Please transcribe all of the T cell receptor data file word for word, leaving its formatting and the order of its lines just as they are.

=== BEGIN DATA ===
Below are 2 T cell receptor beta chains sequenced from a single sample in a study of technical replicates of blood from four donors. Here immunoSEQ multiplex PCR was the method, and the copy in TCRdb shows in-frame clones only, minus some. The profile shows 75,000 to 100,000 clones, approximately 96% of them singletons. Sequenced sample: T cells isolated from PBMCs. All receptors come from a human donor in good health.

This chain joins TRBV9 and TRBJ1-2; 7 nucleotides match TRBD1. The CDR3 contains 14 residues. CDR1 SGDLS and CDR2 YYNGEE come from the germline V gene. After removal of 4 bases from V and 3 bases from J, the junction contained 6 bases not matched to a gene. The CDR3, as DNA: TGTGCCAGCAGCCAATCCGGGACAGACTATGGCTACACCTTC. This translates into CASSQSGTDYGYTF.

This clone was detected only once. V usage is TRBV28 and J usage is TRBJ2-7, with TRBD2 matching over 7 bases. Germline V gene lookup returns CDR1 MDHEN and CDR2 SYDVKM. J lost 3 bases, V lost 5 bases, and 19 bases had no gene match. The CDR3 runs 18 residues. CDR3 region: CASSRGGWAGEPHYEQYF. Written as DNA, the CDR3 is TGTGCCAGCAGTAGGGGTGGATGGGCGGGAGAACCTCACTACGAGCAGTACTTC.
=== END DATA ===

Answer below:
Below are 2 T cell receptor beta chains sequenced from a single sample in a study of technical replicates of blood from four donors. Here immunoSEQ multiplex PCR was the method, and the copy in TCRdb shows in-frame clones only, minus some. The profile shows 75,000 to 100,000 clones, approximately 96% of them singletons. Sequenced sample: T cells isolated from PBMCs. All receptors come from a human donor in good health.

This chain joins TRBV9 and TRBJ1-2; 7 nucleotides match TRBD1. The CDR3 contains 14 residues. CDR1 SGDLS and CDR2 YYNGEE come from the germline V gene. After removal of 4 bases from V and 3 bases from J, the junction contained 6 bases not matched to a gene. The CDR3, as DNA: TGTGCCAGCAGCCAATCCGGGACAGACTATGGCTACACCTTC. This translates into CASSQSGTDYGYTF.

This clone was detected only once. V usage is TRBV28 and J usage is TRBJ2-7, with TRBD2 matching over 7 bases. Germline V gene lookup returns CDR1 MDHEN and CDR2 SYDVKM. J lost 3 bases, V lost 5 bases, and 19 bases had no gene match. The CDR3 runs 18 residues. CDR3 region: CASSRGGWAGEPHYEQYF. Written as DNA, the CDR3 is TGTGCCAGCAGTAGGGGTGGATGGGCGGGAGAACCTCACTACGAGCAGTACTTC.